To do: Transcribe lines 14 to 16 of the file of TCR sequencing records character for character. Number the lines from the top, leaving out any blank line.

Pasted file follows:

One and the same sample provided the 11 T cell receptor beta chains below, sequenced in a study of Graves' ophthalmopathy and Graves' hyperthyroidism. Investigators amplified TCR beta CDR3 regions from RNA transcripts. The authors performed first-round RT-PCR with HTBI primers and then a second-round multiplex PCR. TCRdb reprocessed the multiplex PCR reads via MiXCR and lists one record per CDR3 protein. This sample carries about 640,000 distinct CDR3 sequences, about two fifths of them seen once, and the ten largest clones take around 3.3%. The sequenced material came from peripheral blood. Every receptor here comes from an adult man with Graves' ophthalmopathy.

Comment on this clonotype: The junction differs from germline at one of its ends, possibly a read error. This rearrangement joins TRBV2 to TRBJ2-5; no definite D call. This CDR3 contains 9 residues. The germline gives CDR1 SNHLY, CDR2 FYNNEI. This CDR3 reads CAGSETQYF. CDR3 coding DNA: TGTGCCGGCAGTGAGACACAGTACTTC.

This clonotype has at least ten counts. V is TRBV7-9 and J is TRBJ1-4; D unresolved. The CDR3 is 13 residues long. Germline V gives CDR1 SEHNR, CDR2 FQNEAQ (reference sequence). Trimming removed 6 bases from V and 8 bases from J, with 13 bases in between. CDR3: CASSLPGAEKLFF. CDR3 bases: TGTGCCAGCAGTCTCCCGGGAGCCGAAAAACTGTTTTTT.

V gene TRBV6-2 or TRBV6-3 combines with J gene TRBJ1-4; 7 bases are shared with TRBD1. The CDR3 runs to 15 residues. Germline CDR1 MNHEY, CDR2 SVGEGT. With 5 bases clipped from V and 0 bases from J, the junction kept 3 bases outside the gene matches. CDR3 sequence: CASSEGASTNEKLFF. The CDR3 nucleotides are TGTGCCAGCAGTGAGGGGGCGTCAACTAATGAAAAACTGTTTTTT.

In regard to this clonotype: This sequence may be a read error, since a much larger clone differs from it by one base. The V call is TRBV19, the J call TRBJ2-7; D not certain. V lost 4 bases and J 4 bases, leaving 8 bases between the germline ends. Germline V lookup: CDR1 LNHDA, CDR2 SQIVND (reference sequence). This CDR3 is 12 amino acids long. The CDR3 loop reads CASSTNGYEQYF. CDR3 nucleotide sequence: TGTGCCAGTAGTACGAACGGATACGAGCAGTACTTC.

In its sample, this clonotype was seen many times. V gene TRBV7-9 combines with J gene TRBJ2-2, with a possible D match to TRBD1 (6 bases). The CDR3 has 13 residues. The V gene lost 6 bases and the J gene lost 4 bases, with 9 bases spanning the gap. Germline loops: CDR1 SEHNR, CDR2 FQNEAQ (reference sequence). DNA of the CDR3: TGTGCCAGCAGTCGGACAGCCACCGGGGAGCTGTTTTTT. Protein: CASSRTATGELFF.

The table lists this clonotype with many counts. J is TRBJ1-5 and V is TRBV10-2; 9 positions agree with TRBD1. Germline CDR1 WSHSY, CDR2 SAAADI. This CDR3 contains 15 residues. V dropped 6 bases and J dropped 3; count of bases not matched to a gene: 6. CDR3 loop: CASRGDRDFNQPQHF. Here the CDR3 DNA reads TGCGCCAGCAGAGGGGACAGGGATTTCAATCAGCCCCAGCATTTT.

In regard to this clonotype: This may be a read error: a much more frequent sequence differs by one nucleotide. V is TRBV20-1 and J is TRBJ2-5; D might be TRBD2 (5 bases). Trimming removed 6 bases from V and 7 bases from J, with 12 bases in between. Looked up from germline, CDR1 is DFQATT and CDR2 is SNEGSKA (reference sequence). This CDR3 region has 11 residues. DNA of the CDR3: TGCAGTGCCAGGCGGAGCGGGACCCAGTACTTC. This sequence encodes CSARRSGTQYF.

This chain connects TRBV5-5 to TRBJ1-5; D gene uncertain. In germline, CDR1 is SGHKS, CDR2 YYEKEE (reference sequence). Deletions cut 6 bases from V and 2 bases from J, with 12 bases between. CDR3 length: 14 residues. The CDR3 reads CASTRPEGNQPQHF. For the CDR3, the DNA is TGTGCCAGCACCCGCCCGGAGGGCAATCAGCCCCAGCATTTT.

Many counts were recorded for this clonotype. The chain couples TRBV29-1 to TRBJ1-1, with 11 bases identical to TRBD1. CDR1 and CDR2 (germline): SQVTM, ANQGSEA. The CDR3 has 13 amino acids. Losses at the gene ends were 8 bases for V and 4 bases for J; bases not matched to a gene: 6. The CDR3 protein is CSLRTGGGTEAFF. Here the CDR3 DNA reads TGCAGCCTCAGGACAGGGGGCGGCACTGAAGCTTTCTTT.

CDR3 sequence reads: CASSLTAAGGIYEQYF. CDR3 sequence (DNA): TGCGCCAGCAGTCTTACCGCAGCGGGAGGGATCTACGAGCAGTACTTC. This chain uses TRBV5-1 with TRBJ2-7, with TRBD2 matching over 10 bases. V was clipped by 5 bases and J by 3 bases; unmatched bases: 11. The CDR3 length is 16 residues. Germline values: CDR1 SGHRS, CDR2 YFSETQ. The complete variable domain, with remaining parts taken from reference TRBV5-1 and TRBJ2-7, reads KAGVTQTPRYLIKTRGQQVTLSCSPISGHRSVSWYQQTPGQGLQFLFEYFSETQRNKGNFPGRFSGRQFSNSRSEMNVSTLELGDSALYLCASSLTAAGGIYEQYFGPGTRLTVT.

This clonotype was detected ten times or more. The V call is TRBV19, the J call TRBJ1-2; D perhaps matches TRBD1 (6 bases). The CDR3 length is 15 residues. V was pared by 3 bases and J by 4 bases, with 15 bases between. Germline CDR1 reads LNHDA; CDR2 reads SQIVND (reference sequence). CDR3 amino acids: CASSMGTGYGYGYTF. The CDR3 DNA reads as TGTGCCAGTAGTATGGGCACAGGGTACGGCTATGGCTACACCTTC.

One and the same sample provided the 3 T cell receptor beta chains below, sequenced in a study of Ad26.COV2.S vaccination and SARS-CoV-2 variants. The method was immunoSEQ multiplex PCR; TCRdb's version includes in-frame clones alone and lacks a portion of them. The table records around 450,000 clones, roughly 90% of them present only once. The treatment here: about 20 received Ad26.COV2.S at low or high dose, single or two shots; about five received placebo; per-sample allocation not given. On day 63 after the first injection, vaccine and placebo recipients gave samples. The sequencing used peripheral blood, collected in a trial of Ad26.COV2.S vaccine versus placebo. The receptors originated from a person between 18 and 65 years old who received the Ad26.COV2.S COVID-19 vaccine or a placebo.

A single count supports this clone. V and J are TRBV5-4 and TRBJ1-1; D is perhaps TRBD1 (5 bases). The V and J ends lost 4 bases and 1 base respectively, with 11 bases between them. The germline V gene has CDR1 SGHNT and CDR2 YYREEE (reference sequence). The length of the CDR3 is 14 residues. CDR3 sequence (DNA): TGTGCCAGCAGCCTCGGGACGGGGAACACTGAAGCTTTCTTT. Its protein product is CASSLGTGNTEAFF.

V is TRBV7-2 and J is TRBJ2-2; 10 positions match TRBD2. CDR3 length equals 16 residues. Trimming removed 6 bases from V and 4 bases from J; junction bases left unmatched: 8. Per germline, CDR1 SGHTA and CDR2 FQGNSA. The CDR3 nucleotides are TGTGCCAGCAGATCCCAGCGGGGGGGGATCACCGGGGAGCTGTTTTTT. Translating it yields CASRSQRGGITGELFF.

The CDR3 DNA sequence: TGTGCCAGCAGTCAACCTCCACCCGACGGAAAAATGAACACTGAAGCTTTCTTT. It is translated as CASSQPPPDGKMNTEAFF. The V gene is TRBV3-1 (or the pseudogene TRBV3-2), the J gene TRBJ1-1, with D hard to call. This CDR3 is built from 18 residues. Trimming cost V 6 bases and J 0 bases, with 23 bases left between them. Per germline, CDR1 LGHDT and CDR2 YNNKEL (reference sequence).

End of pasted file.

A single count supports this clone. V and J are TRBV5-4 and TRBJ1-1; D is perhaps TRBD1 (5 bases). The V and J ends lost 4 bases and 1 base respectively, with 11 bases between them. The germline V gene has CDR1 SGHNT and CDR2 YYREEE (reference sequence). The length of the CDR3 is 14 residues. CDR3 sequence (DNA): TGTGCCAGCAGCCTCGGGACGGGGAACACTGAAGCTTTCTTT. Its protein product is CASSLGTGNTEAFF.

V is TRBV7-2 and J is TRBJ2-2; 10 positions match TRBD2. CDR3 length equals 16 residues. Trimming removed 6 bases from V and 4 bases from J; junction bases left unmatched: 8. Per germline, CDR1 SGHTA and CDR2 FQGNSA. The CDR3 nucleotides are TGTGCCAGCAGATCCCAGCGGGGGGGGATCACCGGGGAGCTGTTTTTT. Translating it yields CASRSQRGGITGELFF.

The CDR3 DNA sequence: TGTGCCAGCAGTCAACCTCCACCCGACGGAAAAATGAACACTGAAGCTTTCTTT. It is translated as CASSQPPPDGKMNTEAFF. The V gene is TRBV3-1 (or the pseudogene TRBV3-2), the J gene TRBJ1-1, with D hard to call. This CDR3 is built from 18 residues. Trimming cost V 6 bases and J 0 bases, with 23 bases left between them. Per germline, CDR1 LGHDT and CDR2 YNNKEL (reference sequence).